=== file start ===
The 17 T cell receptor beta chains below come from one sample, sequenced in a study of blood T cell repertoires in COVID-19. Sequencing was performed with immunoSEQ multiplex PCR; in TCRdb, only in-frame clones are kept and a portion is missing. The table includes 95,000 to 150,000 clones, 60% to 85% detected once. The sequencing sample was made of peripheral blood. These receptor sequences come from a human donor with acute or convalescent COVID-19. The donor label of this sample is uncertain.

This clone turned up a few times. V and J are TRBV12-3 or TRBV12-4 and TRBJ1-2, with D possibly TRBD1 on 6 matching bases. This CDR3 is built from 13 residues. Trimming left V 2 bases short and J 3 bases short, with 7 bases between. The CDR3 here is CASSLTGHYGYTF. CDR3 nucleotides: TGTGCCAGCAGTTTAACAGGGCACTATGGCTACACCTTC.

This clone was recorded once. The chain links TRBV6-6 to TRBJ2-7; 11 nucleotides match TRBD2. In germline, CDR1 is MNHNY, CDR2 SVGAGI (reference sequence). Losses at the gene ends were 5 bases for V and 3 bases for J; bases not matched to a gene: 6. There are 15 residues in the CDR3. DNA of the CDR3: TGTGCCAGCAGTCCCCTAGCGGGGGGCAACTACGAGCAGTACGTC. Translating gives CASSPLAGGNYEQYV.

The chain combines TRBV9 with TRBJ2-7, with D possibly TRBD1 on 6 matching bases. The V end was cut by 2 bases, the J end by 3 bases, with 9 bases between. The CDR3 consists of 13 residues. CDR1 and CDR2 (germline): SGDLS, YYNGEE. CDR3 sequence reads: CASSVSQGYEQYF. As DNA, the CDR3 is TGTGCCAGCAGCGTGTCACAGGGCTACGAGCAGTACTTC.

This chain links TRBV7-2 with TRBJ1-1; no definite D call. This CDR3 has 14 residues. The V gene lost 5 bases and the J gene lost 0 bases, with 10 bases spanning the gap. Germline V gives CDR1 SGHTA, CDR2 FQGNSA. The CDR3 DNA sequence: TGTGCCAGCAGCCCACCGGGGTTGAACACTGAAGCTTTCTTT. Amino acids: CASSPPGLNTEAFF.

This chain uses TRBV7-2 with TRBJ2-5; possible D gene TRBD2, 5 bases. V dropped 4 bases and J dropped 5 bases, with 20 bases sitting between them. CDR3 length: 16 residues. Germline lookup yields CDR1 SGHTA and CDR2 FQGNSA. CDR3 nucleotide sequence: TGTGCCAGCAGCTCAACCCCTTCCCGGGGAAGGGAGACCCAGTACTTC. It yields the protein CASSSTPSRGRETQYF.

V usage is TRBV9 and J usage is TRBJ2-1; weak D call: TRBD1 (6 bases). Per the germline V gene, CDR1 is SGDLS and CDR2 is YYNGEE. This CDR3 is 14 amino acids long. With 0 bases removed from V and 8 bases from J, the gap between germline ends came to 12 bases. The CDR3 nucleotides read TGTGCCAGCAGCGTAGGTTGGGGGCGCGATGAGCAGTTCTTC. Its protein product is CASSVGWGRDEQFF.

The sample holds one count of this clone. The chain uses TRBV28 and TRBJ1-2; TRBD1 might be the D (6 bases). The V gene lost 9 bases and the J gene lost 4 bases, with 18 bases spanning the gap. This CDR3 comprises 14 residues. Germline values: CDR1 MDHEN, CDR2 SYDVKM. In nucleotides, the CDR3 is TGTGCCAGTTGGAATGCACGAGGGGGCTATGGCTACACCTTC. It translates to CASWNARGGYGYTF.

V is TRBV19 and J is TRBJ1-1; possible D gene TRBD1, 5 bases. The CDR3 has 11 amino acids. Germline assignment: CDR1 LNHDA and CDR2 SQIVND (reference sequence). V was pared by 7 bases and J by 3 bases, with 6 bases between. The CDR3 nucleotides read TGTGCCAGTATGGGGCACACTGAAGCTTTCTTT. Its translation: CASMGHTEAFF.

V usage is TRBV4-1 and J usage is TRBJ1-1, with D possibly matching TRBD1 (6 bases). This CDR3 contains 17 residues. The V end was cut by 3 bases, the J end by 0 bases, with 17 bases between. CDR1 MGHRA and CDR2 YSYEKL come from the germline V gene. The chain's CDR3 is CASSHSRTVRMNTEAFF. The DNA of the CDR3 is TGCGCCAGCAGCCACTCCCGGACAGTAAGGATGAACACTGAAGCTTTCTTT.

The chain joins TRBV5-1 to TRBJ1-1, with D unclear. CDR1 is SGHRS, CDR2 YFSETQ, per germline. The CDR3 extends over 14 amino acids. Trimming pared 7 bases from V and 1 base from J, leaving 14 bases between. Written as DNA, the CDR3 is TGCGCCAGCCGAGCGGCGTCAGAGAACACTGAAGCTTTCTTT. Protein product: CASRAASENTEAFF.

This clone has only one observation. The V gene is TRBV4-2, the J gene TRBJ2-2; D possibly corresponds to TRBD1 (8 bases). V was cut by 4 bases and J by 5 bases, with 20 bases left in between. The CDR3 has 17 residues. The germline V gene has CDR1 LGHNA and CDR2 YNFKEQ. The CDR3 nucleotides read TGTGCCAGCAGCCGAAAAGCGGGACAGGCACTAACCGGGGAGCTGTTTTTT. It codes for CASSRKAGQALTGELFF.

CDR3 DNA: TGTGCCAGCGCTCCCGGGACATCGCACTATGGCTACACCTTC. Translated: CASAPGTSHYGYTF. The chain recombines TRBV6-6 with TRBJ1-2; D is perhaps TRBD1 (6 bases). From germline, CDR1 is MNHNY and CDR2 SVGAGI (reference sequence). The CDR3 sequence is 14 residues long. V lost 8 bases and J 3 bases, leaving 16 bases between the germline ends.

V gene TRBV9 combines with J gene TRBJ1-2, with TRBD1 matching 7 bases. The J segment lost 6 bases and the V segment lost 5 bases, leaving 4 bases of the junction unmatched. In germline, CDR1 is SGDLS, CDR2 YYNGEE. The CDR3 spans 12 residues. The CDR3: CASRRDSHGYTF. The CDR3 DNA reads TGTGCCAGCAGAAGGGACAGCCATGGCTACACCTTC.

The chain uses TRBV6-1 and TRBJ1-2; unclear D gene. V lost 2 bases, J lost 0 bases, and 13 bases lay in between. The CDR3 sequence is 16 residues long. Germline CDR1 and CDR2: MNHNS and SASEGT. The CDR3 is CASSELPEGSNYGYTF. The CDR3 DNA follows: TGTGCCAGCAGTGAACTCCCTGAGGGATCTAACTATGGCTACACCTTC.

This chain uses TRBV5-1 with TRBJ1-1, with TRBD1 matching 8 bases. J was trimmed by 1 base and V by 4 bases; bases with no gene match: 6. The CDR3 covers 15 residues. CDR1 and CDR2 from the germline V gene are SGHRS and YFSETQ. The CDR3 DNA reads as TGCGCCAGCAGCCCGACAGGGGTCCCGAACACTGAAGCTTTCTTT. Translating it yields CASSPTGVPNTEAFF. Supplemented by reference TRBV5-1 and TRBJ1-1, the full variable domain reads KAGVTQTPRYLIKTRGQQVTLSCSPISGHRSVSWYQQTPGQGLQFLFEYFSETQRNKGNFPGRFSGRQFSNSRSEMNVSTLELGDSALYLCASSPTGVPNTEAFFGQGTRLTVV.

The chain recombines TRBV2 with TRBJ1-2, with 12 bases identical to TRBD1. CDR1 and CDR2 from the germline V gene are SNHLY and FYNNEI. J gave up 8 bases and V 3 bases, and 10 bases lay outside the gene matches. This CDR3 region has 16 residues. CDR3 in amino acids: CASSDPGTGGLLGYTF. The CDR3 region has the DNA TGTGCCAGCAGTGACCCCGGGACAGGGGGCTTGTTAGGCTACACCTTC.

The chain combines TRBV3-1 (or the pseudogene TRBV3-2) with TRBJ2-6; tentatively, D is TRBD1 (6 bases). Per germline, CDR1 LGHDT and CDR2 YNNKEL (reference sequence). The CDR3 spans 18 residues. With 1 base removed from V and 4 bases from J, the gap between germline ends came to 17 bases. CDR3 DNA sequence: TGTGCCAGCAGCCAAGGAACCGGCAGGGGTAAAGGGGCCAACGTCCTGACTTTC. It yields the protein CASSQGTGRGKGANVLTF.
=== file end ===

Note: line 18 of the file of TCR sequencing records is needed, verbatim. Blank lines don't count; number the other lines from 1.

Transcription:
The chain combines TRBV3-1 (or the pseudogene TRBV3-2) with TRBJ2-6; tentatively, D is TRBD1 (6 bases). Per germline, CDR1 LGHDT and CDR2 YNNKEL (reference sequence). The CDR3 spans 18 residues. With 1 base removed from V and 4 bases from J, the gap between germline ends came to 17 bases. CDR3 DNA sequence: TGTGCCAGCAGCCAAGGAACCGGCAGGGGTAAAGGGGCCAACGTCCTGACTTTC. It yields the protein CASSQGTGRGKGANVLTF.